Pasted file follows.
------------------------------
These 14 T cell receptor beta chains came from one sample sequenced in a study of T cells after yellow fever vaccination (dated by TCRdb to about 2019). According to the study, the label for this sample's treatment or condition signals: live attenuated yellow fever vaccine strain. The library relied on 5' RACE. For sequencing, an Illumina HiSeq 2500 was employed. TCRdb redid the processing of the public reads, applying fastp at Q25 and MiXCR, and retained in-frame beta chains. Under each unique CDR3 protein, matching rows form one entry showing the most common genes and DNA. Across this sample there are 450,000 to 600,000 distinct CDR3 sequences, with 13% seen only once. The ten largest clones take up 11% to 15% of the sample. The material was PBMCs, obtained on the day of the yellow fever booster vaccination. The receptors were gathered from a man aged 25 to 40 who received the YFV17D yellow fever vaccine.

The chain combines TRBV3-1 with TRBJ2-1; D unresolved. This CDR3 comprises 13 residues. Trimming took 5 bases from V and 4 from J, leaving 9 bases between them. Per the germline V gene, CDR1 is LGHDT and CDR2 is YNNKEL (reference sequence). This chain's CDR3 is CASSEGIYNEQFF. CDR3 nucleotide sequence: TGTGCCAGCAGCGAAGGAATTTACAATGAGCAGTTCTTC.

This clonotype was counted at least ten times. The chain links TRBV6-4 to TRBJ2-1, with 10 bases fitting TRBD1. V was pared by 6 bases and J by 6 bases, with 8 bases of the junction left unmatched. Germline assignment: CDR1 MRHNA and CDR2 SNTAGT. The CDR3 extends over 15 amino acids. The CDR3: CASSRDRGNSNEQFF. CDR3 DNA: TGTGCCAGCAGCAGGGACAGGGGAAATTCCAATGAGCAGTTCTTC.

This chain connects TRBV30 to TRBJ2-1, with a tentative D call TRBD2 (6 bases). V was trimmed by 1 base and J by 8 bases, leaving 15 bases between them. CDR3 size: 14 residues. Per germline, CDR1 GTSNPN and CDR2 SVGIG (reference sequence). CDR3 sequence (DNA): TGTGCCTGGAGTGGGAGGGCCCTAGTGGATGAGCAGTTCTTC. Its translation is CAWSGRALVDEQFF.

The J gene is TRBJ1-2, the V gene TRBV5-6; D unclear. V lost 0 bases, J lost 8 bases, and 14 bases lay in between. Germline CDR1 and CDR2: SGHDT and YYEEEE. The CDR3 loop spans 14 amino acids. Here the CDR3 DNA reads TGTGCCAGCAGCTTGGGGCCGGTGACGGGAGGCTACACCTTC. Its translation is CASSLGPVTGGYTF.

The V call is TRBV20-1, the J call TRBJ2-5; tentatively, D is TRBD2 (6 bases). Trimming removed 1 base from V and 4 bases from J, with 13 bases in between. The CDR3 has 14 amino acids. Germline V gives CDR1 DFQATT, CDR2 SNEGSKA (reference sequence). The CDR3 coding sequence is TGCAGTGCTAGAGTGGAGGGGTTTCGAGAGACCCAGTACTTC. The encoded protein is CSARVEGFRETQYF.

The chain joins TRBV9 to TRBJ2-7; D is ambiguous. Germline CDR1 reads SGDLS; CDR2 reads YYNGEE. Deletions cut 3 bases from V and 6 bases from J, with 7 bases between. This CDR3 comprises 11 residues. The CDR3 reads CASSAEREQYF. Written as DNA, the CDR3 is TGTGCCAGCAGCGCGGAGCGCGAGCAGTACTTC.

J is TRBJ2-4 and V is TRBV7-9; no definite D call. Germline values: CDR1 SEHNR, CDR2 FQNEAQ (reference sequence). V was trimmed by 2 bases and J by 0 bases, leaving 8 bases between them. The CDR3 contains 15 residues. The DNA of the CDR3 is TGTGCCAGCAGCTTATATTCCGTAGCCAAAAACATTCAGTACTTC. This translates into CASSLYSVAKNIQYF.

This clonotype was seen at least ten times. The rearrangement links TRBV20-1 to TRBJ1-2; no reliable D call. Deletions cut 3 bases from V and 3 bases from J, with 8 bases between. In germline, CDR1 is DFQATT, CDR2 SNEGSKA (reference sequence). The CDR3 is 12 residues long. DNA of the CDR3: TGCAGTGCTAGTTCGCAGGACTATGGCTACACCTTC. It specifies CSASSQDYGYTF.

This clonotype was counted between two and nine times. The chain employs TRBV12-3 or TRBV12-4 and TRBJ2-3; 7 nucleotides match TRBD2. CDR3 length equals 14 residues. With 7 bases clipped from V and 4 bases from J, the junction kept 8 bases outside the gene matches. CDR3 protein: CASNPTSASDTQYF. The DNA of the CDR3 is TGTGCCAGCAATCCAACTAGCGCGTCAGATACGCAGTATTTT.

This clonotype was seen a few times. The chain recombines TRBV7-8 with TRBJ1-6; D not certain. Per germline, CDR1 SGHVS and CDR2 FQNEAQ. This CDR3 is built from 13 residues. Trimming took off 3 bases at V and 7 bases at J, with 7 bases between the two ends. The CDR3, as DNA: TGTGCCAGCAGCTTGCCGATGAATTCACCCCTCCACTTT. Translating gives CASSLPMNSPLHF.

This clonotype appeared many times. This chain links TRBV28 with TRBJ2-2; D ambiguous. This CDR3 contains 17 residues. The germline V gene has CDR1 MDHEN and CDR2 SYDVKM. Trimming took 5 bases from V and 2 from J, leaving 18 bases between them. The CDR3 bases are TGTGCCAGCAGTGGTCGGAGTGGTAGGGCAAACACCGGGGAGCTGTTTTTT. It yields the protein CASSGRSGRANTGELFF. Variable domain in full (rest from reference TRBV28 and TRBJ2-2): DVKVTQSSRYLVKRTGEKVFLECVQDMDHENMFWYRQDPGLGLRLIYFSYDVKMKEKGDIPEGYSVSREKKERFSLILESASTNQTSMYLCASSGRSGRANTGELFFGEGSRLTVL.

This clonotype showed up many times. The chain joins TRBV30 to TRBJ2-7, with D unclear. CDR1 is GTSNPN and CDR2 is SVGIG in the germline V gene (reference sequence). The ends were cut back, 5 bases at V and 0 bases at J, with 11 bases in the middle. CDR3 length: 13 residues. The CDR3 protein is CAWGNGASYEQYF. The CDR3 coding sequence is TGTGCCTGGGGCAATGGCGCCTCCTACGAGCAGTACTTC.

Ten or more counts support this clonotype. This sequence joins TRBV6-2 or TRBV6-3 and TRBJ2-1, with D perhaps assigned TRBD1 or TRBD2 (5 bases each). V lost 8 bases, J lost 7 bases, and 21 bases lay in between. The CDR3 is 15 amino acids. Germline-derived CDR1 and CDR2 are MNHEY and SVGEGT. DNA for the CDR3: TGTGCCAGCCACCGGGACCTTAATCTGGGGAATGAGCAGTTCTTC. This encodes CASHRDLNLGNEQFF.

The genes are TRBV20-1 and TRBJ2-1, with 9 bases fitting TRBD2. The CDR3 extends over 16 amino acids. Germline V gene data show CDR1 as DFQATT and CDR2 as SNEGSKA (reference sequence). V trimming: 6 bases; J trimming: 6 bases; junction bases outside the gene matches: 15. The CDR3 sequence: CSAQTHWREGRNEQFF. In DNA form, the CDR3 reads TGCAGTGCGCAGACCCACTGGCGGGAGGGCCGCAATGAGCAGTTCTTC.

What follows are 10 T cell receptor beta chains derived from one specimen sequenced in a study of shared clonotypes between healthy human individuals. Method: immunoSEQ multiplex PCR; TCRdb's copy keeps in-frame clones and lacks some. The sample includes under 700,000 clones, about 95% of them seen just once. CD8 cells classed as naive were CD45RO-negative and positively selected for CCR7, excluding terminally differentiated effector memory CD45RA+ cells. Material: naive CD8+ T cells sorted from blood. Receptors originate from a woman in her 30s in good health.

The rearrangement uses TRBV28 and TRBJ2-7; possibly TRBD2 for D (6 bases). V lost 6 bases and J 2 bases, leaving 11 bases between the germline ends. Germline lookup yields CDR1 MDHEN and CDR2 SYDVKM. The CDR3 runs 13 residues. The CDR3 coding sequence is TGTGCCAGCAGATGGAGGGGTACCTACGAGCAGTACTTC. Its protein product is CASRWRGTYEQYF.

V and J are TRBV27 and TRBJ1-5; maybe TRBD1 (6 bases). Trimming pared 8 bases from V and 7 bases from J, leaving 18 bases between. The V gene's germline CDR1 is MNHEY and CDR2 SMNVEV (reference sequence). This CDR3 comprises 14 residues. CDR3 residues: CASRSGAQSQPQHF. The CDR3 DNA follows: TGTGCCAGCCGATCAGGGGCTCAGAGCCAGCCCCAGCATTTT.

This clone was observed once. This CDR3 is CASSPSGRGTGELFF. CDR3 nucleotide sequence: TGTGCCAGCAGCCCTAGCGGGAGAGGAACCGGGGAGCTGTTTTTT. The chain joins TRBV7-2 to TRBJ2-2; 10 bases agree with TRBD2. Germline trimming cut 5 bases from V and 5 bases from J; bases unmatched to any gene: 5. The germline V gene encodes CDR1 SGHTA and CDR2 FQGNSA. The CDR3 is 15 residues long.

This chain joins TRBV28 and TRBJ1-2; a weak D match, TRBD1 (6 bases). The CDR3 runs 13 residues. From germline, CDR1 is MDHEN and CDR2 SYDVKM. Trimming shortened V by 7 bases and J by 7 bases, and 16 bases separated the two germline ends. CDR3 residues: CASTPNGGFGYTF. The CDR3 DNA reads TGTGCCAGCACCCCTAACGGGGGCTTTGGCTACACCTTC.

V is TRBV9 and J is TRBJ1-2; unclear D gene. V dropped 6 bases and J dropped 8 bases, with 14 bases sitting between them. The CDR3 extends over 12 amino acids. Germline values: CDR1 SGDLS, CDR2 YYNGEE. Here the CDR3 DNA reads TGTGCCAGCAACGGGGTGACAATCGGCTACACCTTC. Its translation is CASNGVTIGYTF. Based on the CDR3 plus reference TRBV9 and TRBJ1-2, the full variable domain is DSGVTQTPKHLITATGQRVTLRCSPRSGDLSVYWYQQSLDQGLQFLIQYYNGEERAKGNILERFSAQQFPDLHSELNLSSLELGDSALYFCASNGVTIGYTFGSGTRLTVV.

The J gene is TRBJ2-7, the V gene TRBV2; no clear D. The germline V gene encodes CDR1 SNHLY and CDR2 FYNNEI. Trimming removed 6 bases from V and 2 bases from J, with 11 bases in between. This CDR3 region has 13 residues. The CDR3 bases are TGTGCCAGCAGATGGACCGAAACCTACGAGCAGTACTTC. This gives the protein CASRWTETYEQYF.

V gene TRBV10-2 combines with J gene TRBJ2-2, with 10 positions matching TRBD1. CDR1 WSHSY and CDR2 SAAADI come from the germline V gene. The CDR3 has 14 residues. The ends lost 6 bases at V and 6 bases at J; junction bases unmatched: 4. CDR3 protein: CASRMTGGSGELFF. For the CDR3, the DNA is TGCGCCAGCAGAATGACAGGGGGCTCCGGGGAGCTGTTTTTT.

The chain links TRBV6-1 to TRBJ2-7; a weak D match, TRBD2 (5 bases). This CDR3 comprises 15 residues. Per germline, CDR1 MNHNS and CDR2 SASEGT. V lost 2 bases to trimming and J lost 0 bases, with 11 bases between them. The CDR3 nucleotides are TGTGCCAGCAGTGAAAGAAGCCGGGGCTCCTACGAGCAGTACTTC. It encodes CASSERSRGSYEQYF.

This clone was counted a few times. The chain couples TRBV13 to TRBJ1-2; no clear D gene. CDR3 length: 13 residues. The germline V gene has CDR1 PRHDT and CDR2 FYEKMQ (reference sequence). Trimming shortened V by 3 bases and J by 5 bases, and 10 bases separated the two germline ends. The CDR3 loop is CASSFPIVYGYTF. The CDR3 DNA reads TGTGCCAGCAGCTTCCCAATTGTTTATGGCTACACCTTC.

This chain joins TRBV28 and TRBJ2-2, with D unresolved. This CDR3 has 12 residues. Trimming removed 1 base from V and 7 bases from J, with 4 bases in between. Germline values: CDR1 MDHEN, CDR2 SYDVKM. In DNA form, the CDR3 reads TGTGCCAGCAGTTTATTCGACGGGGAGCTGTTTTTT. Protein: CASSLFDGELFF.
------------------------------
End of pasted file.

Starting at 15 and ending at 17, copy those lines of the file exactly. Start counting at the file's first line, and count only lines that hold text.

The genes are TRBV20-1 and TRBJ2-1, with 9 bases fitting TRBD2. The CDR3 extends over 16 amino acids. Germline V gene data show CDR1 as DFQATT and CDR2 as SNEGSKA (reference sequence). V trimming: 6 bases; J trimming: 6 bases; junction bases outside the gene matches: 15. The CDR3 sequence: CSAQTHWREGRNEQFF. In DNA form, the CDR3 reads TGCAGTGCGCAGACCCACTGGCGGGAGGGCCGCAATGAGCAGTTCTTC.

What follows are 10 T cell receptor beta chains derived from one specimen sequenced in a study of shared clonotypes between healthy human individuals. Method: immunoSEQ multiplex PCR; TCRdb's copy keeps in-frame clones and lacks some. The sample includes under 700,000 clones, about 95% of them seen just once. CD8 cells classed as naive were CD45RO-negative and positively selected for CCR7, excluding terminally differentiated effector memory CD45RA+ cells. Material: naive CD8+ T cells sorted from blood. Receptors originate from a woman in her 30s in good health.

The rearrangement uses TRBV28 and TRBJ2-7; possibly TRBD2 for D (6 bases). V lost 6 bases and J 2 bases, leaving 11 bases between the germline ends. Germline lookup yields CDR1 MDHEN and CDR2 SYDVKM. The CDR3 runs 13 residues. The CDR3 coding sequence is TGTGCCAGCAGATGGAGGGGTACCTACGAGCAGTACTTC. Its protein product is CASRWRGTYEQYF.